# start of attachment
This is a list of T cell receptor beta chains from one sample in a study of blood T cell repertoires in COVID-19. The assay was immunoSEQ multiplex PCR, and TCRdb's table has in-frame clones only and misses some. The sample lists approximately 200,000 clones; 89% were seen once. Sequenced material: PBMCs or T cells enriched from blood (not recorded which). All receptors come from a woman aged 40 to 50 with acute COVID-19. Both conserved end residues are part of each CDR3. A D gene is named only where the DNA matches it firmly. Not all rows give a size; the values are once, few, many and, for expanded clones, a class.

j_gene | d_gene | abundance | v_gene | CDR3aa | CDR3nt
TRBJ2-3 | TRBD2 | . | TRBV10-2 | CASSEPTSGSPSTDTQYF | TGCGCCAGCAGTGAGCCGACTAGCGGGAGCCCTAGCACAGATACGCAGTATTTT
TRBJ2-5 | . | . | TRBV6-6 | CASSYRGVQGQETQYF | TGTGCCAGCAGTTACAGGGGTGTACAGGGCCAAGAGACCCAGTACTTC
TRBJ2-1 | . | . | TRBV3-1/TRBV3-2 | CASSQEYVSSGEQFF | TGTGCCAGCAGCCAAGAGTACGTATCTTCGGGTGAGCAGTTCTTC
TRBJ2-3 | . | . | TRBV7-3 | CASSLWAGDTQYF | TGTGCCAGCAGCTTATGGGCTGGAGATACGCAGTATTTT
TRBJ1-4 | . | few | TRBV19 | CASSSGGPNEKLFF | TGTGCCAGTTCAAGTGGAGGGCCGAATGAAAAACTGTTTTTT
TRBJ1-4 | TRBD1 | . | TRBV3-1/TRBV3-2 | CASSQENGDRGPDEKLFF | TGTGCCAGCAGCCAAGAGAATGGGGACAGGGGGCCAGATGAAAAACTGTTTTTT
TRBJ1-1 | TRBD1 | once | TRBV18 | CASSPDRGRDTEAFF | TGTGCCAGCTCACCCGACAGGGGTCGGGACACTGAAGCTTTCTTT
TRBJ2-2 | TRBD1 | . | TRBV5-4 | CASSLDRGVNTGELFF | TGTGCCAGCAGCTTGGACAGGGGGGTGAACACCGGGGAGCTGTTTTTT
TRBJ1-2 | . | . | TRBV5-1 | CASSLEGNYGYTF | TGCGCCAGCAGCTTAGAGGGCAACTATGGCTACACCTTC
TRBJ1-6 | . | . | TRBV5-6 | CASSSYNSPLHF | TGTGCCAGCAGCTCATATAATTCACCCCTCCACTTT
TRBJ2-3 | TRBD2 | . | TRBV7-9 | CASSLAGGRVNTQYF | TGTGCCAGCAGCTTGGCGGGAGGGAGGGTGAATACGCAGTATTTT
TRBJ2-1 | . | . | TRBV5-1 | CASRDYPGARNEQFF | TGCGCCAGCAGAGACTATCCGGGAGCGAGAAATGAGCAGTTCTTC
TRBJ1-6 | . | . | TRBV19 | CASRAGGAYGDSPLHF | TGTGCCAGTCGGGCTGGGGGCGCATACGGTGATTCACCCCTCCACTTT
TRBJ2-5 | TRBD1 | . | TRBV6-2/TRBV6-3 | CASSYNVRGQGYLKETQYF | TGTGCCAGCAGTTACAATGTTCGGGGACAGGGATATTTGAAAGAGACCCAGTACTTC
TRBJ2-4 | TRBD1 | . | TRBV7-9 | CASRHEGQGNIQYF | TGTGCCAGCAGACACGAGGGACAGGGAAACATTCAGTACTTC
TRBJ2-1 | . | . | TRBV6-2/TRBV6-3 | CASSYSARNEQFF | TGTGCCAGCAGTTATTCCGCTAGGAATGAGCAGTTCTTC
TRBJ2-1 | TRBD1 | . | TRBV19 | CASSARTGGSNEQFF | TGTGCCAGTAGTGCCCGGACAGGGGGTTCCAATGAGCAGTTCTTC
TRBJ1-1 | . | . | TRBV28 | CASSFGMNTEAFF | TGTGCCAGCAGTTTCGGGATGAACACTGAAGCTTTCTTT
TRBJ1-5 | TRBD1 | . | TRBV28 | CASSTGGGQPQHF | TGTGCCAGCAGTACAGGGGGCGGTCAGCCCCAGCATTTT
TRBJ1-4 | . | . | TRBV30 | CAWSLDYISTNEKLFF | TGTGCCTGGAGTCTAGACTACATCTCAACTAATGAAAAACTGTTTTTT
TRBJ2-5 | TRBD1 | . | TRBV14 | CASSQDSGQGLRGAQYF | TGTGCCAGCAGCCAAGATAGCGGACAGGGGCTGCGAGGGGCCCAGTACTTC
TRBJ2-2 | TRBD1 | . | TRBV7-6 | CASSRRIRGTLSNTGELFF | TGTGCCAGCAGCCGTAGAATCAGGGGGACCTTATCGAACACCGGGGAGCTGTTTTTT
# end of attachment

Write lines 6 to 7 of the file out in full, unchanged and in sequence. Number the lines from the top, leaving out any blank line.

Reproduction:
TRBJ2-3 | . | . | TRBV7-3 | CASSLWAGDTQYF | TGTGCCAGCAGCTTATGGGCTGGAGATACGCAGTATTTT
TRBJ1-4 | . | few | TRBV19 | CASSSGGPNEKLFF | TGTGCCAGTTCAAGTGGAGGGCCGAATGAAAAACTGTTTTTT